The Next Evolutionary Step For Cloud Computing
Cloud Computing – What do The Flintstones, Barack Obama and cloud computing all have in common? They were all born in the swinging ’60s! You may think cloud computing is a relatively new concept, but its origins lie with ARPANET, the foundation for the modern network. Cloud computing has evolved over time, and today, the likes of Microsoft, Google and Amazon have come to dominate cloud computing. They took the cloud to new heights (excuse the cliché).
Today, the cloud has touched almost every facet of life and has completely transformed how data is managed, distributed and used. That is why data is the new oil. Powered by the Silicon Valley behemoths, the cloud is powering IT across the board — so much so that Gartner predicts cloud-fueled IT service spending in 2019 could reach a whopping $3.7 trillion. Now, cloud computing’s evolutionary story has a new chapter.
The new kid on the block
As mobile devices have become more prevalent, data across the cloud has been increasingly traversing over wireless networks. And there is a new kid in town — 5G, which promises to give cloud computing a new lease on life for mobile operators globally. 5G’s virtualized architecture has been designed for the cloud to be leveraged to maximum effect.
In preparation for this, telecom operators are ramping up spending on infrastructure. According to analyst outfit Analysys Mason, CAPEX for mobile operators could exceed $180 billion by 2025 — and the 5G cloud will play a major part in that investment decision. 5G requires networks to be software-defined and hyper-converged from the radio to the core network and all the way up to the cloud.
The $180 billion price tag is steep, and operators must break even quickly to monetize 5G. But operators recognize that consumers may reject any attempt made to recover those costs through rate hikes. So, what can operators do? A growing number of forward-looking telcos are looking at a bevy of new use cases that heavily depend on the cloud to recoup investment costs. Some of these use cases include:
• Driverless automobiles: Depending on the survey du jour, consumers either eagerly anticipate or are worried sick over autonomous vehicles (AVs). But the reality is that, as 5G networks mature, roadways will become more clogged, and environmental concerns will continue building. Those two factors alone will likely drive consumers — and the industry — to overcome initial emotional reactions to AVs, ushering in opportunity for mobile operators to recoup their 5G network investments.
• Healthcare: The impact of 5G on consumer healthcare can’t be overstated. It has a massive potential to revolutionize healthcare by driving costs down, improving quality of care and ensuring that healthcare truly is available anywhere there is a wireless signal. The financial implications for consumers are mind-boggling. Perhaps even more exciting, though, is the thought that healthcare really will be available to anyone, anywhere simply by accessing a wireless device. Operators will play a vital role in this, and that should be recognized and recompensed.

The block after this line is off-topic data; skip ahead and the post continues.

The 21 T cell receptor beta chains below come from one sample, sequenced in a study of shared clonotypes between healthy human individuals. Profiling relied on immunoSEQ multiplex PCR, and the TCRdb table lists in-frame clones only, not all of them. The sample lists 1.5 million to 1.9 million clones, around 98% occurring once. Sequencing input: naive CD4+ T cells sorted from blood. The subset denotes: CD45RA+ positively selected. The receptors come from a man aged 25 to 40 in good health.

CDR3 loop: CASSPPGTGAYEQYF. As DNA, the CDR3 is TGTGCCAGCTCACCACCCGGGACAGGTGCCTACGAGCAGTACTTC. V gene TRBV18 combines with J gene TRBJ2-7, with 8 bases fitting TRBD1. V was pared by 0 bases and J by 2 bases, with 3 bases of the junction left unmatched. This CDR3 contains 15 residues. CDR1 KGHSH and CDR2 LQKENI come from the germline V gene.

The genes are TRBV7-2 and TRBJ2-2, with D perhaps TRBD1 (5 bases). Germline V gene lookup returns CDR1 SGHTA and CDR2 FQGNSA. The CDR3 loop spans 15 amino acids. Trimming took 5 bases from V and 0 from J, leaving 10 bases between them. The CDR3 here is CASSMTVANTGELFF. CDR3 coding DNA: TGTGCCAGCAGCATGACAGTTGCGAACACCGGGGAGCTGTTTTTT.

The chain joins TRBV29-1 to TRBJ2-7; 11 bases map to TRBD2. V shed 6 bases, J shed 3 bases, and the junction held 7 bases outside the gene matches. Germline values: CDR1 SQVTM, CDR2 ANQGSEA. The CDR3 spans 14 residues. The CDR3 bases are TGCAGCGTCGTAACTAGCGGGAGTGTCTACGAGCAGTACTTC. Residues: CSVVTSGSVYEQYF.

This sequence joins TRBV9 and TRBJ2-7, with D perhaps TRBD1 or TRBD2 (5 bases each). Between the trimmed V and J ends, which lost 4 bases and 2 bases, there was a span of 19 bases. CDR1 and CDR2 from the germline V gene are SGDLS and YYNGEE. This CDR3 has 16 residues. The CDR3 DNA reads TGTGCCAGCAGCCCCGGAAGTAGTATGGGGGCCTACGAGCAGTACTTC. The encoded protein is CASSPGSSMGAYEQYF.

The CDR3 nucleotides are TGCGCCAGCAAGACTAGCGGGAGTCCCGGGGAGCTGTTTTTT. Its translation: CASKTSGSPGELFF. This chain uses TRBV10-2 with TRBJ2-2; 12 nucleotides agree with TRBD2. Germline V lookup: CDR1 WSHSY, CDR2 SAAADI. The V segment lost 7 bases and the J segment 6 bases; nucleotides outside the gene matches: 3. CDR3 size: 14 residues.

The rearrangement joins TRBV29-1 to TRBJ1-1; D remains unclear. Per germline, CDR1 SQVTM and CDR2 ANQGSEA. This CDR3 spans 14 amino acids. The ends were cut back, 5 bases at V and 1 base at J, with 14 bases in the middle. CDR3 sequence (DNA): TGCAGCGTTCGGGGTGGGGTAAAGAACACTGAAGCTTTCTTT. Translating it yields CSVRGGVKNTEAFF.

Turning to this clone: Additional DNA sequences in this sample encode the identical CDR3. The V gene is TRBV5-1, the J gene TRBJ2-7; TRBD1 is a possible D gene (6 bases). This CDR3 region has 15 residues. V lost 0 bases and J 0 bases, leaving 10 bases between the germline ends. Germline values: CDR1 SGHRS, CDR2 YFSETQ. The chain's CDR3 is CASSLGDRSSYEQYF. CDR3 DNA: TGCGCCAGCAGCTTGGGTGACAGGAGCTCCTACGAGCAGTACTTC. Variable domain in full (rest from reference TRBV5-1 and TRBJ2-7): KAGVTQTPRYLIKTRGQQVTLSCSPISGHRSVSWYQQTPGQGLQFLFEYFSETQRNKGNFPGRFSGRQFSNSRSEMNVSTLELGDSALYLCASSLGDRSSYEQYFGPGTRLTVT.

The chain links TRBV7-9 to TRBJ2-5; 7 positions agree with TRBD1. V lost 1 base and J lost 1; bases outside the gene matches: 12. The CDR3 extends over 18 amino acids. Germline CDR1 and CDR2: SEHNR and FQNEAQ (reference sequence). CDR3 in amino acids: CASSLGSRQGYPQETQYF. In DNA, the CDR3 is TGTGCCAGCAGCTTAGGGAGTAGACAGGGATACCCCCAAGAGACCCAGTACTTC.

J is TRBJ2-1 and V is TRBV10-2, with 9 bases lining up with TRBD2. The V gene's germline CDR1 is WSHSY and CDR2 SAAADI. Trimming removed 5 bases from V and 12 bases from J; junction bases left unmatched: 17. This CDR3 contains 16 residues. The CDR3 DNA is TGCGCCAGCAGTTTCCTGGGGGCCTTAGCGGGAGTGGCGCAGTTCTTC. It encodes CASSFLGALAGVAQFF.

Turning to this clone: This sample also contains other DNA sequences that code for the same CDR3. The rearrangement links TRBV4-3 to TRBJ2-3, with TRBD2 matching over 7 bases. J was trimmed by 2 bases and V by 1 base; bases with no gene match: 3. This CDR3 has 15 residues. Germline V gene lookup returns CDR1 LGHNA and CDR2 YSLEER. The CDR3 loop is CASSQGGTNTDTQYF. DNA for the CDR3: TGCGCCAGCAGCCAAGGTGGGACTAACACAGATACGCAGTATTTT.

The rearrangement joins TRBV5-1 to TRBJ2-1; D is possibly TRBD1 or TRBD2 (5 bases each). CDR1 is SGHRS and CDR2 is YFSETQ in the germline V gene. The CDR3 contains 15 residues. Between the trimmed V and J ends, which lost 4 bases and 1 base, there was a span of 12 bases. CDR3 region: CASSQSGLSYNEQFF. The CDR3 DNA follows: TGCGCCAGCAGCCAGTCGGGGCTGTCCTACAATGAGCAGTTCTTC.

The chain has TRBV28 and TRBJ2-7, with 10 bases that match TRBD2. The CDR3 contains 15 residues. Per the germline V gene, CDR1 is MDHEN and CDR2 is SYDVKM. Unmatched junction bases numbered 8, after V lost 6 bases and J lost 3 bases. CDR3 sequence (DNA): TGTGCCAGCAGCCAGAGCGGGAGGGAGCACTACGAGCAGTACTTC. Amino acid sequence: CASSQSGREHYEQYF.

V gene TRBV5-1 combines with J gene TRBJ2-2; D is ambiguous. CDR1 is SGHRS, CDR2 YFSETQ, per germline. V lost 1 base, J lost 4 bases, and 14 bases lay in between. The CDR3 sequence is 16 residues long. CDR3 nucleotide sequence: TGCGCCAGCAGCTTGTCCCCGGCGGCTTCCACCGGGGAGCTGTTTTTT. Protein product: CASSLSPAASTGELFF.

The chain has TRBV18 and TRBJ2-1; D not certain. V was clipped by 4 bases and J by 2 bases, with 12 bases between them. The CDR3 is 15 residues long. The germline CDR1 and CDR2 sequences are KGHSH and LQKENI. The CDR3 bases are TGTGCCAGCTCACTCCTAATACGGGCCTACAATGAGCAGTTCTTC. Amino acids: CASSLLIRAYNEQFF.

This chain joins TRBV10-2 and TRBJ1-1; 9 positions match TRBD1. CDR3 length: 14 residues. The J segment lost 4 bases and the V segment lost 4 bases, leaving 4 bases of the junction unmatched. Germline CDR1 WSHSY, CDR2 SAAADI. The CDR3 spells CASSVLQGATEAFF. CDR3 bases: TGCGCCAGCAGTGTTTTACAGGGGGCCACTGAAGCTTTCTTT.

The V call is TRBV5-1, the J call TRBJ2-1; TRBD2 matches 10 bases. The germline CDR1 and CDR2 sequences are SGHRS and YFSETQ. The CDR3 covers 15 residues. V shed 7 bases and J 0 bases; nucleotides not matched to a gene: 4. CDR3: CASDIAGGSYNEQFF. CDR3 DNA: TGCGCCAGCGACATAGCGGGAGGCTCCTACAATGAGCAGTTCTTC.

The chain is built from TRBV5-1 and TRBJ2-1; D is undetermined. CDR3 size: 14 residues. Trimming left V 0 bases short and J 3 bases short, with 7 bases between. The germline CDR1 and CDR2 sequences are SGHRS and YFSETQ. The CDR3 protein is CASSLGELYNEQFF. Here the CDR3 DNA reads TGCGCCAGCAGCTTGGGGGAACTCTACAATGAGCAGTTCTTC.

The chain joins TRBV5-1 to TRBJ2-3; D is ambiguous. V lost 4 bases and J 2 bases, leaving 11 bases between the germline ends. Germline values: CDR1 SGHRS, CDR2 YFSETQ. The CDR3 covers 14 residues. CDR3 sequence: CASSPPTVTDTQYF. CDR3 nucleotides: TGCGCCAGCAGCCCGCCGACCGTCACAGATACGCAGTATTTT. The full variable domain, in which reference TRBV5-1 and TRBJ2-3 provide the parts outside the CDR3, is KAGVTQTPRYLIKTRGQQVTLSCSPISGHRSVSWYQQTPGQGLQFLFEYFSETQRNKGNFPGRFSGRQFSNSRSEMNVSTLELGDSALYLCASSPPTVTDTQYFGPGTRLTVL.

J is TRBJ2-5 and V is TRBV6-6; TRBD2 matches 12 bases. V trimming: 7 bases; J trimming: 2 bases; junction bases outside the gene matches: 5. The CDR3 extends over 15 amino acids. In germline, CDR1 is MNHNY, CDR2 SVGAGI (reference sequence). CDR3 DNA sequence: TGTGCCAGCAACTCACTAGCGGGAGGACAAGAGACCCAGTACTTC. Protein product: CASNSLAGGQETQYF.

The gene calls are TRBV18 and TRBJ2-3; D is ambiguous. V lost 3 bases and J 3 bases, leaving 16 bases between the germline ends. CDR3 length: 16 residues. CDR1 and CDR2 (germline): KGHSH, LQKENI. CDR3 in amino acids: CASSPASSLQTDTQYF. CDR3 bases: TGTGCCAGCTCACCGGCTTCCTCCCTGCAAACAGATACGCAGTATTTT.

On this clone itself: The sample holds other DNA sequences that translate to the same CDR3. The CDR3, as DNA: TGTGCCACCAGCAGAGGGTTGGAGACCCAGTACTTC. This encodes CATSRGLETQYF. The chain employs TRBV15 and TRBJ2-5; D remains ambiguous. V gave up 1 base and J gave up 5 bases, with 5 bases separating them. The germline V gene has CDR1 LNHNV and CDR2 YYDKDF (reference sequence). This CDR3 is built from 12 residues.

• Virtual reality (VR) and augmented reality (AR): Currently, consumers seem to feel lukewarm about these technologies; however, that is likely to change as devices come down in price. Retailers are counting on both to revitalize consumer spending, and 5G networks should help deliver speed and latency requirements that will boost consumer spending to support VR/AR spending for gaming and similar applications.
• Smart homes: In the U.S. alone, consumers are expected to spend more than $400 billion in 2019 on smart devices for the home — technology designed to make homes safer, more interactive and more intuitive. But these kitchen appliances, climate control systems, health monitors, speakers, cameras and millions of other devices continue to operate on networks and hubs that pale in comparison to what 5G networks will deliver. This creates another major opportunity for operators to partner with consumers for smart home connectivity services.
Life or death on the cloud
As these use cases demonstrate, the possibilities with the cloud are endless. But the cloud demands a new approach from operators. Prior to 5G, carriers built networks that guaranteed high reliability. That is acceptable to minimize annoyances like video buffering and the occasional dropped call. Now, however, it is life or death. When it comes to road safety or a remote surgical operation, being reliable is no longer enough.
For the 5G cloud, operators need to virtualize the underlying infrastructure of the network. This can be achieved with software technologies that step in to provide the necessary high availability. How can this be achieved? One approach is to manage stateless servers that are combined with highly distributed, highly available cloud data. This concept is called cloud data management (CDM).
There are several implementations of this concept. Some vendors and operators use terms such as “common data layer,” “shared data layer” or “cloud data layer,” but the basic principle is the same. This is the evolution of what telecom operators used to call “subscriber data management.” It introduces the idea of a single, separate data layer for 5G networks to securely and efficiently store structured and unstructured data, instead of each vendor’s application having its own proprietary data store. In doing so, this does away with vendor lock-in.
This article originally appeared on forbes.com To read the full article and see the images, click here.
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